Drawings from Legendary Animator Chuck Jones Available at Heritage Auctions

  • Looney Tunes characters © & TM Warner Bros. Entertainment 2015
    Looney Tunes characters © & TM Warner Bros. Entertainment 2015
  • Looney Tunes characters © & TM Warner Bros. Entertainment 2015
    Looney Tunes characters © & TM Warner Bros. Entertainment 2015
  • Looney Tunes characters © & TM Warner Bros. Entertainment 2015
    Looney Tunes characters © & TM Warner Bros. Entertainment 2015
  • Looney Tunes characters © & TM Warner Bros. Entertainment 2015
    Looney Tunes characters © & TM Warner Bros. Entertainment 2015
  • Looney Tunes characters © & TM Warner Bros. Entertainment 2015
    Looney Tunes characters © & TM Warner Bros. Entertainment 2015
  • Looney Tunes characters © & TM Warner Bros. Entertainment 2015
    Looney Tunes characters © & TM Warner Bros. Entertainment 2015
  • Looney Tunes characters © & TM Warner Bros. Entertainment 2015
  • Looney Tunes characters © & TM Warner Bros. Entertainment 2015
  • Looney Tunes characters © & TM Warner Bros. Entertainment 2015
  • Looney Tunes characters © & TM Warner Bros. Entertainment 2015
  • Looney Tunes characters © & TM Warner Bros. Entertainment 2015
  • Looney Tunes characters © & TM Warner Bros. Entertainment 2015

It does not take a super genius like Wile E. Coyote to recognize that Heritage Auctions’ Chuck Jones Birthday Auction will draw a crowd. In honor of the iconic cartoonist who helped bring life to Bugs Bunny, Daffy Duck, and the entire Looney Tunes crew, a number of his original sketches, as well as those from friends and colleagues, are now available to the public for online bidding. Treasured gems from the Golden Age of animation include Jones’s original drawings of Wile E. Coyote holding a magnet, from the 1961 Academy Award–nominated film Beep Prepared; Ralph Wolf holding a stick of dynamite, from the 1954 animated film-short Sheep Ahoy; and a 1957 sketch of a child daydreaming, from Boyhood Daze. Other notable works include a drawing of Bugs Bunny by Eric Goldberg—whom Jones considered the greatest animator at the time.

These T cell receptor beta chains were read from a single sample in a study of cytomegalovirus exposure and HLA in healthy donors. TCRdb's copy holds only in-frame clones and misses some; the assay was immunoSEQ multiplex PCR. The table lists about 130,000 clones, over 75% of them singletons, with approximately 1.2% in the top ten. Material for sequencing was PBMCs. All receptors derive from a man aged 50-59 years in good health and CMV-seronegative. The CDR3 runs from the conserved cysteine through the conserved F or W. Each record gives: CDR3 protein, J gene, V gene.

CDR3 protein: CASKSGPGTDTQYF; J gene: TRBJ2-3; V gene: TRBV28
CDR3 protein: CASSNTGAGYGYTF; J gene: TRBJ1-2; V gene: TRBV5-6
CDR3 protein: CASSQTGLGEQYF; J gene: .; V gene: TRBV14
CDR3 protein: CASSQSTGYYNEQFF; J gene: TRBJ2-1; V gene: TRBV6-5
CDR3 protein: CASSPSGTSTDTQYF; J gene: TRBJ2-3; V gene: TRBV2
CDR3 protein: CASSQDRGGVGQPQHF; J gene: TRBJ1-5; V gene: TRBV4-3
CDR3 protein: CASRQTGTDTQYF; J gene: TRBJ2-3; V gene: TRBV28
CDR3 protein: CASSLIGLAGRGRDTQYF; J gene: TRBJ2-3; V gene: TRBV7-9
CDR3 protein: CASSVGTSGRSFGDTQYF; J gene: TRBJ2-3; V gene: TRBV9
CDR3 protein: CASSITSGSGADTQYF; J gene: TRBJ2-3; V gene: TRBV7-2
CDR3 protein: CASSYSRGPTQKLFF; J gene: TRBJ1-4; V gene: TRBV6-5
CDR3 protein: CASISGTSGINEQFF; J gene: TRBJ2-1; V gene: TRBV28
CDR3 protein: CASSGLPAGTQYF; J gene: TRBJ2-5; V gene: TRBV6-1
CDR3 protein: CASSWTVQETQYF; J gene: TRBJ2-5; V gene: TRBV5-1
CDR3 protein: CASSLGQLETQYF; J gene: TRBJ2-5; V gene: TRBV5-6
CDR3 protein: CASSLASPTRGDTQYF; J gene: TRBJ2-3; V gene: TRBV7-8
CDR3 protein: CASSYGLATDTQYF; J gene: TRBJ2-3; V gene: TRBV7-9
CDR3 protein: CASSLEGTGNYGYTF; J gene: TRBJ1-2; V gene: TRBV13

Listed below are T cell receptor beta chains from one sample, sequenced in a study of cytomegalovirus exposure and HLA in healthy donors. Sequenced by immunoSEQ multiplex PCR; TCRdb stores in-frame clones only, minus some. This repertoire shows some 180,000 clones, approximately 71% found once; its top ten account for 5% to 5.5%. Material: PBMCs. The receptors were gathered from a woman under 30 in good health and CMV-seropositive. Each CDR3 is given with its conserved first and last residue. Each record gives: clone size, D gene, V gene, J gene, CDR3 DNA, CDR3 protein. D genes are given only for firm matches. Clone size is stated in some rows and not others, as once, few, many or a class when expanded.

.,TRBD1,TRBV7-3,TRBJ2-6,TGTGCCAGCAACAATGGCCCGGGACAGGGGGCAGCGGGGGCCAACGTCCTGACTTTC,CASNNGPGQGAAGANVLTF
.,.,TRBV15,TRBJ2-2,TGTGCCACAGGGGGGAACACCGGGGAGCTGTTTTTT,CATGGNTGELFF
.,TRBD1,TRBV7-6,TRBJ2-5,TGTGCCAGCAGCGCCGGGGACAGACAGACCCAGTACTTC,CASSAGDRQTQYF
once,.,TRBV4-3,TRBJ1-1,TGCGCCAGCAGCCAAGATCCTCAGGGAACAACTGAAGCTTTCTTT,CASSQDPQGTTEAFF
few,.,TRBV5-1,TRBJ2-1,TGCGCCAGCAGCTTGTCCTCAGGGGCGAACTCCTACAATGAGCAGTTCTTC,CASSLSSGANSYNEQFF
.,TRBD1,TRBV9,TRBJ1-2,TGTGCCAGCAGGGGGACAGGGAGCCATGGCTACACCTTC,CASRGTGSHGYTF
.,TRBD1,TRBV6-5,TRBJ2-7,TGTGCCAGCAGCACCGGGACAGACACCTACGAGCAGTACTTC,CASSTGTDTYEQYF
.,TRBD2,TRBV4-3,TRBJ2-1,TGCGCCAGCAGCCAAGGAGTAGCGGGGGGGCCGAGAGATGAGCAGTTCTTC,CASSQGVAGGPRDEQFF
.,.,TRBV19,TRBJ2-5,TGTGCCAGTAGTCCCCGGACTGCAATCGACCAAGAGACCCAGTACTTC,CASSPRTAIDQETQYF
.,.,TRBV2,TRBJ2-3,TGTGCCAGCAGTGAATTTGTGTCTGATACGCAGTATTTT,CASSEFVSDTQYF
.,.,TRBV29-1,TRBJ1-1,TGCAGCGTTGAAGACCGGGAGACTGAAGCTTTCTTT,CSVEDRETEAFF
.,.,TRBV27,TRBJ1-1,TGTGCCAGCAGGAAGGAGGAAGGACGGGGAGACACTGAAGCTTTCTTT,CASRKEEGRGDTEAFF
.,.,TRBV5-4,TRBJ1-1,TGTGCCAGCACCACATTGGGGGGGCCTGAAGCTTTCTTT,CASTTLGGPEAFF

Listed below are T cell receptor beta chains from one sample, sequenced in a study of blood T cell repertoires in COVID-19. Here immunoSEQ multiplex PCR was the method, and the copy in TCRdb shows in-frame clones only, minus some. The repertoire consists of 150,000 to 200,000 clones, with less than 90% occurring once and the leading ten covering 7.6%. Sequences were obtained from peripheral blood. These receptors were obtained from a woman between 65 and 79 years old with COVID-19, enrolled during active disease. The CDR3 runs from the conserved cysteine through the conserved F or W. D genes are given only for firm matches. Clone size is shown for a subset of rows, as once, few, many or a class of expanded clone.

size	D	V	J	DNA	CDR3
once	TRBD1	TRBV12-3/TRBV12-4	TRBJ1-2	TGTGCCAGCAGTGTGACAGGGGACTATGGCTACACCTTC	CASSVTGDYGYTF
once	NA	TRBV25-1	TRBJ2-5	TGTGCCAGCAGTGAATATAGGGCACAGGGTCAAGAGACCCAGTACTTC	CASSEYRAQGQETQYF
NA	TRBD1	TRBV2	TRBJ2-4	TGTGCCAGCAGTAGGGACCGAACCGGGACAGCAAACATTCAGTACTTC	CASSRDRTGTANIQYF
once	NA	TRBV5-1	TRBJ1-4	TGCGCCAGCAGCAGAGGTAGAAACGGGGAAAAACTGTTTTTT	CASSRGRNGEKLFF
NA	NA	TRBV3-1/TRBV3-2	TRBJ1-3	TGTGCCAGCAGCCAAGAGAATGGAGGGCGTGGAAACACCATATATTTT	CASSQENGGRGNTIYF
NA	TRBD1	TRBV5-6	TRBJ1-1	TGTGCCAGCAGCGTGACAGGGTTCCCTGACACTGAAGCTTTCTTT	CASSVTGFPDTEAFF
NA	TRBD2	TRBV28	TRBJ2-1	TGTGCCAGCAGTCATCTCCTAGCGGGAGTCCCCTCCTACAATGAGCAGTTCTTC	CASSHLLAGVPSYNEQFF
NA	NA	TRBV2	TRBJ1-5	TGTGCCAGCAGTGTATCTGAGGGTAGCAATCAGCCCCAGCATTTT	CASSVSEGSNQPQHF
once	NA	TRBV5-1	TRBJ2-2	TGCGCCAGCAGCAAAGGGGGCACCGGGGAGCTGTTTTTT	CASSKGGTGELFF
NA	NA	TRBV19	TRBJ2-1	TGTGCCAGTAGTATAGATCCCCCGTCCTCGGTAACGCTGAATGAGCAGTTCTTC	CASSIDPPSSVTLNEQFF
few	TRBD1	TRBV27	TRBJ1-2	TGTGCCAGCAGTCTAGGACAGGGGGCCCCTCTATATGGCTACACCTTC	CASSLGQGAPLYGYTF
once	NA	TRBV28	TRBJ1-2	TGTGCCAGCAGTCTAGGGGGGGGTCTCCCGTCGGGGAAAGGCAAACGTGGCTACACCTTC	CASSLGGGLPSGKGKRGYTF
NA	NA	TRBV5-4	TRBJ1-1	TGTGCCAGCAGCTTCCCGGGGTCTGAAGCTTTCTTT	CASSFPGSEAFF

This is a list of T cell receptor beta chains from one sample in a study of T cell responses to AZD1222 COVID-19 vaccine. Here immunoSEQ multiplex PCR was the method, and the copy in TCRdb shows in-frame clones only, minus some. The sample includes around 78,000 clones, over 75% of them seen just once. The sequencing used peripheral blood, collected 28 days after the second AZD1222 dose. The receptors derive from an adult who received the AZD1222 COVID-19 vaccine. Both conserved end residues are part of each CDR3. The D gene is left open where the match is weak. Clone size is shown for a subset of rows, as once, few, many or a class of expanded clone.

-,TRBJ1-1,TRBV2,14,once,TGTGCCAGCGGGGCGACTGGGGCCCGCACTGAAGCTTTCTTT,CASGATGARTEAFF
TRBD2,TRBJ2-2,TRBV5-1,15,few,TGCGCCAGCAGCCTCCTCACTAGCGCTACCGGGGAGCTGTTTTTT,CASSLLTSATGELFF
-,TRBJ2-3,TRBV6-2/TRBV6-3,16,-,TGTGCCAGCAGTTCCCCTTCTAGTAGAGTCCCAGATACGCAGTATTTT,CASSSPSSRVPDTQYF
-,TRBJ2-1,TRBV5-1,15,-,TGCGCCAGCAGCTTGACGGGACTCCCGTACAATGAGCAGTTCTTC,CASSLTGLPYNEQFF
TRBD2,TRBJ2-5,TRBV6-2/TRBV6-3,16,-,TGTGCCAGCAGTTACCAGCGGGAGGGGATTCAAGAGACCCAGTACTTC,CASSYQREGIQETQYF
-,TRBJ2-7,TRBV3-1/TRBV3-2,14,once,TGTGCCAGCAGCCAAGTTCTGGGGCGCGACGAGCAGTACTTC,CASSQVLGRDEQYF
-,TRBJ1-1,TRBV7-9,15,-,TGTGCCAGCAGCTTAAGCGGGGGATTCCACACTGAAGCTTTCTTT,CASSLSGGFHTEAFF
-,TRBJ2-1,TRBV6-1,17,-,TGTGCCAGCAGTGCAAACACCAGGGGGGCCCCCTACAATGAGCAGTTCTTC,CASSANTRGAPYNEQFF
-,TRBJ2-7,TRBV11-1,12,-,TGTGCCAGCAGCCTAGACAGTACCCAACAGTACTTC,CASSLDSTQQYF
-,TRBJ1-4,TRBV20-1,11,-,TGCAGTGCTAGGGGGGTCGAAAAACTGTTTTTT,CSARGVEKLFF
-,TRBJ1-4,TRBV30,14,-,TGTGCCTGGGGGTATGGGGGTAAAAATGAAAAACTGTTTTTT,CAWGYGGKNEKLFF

Jones, who would have turned 103 years old on September 21, got his professional start in 1932, washing animation cels after graduating from the Chouinard Art Institute in Los Angeles. His big break came when the legendary Friz Freleng hired him at a studio that would later be bought by Warner Bros. Jones directed his first short only six years later and for the next two decades played a pivotal role in all of Warner Bros.’s animation, creating beloved characters like Marvin the Martian, the Road Runner, and Pepe le Pew along the way. He was also a friend of Theodor Seuss Geisel and worked closely on Dr. Seuss’ How the Grinch Stole Christmas, writing the screenplay as well as producing and directing the film. After Warner Bros. stopped animation production in 1962 (a hiatus that would last 18 years) Jones opened his own company and remained active in the arts until 2002 when he passed away due to heart failure at the age of 89. His work continues to be enjoyed by generations, and the Smithsonian’s National Film Registry has included three of his cartoons on its list of the most important films of the 20th century.

All of the proceeds from the auction will benefit the Chuck Jones Center for Creativity in Costa Mesa, Calif. Jones established the nonprofit charity and community resource in 1999 to encourage people of all ages to nurture their artistic potential through art classes, exhibitions, festivals, and a host of other ongoing programs. His grandson Craig Kausen, who fondly remembers his grandfather, runs the organization. “He was working on the The White Seal and wanted to see how a human would move in the water if given the same constrictions as a sea mammal. I will always remember us floundering and flapping around in the water while he sat poolside and sketched—we were honored to be his research.”

Bidding began online on September 9 and will continue to be accepted until October 1. “My grandfather was passionate about art and interested in proliferating creativity throughout the world,” says Kausen. “The auction is a way to celebrate and continue his legacy of inspiration.” (ha.com)

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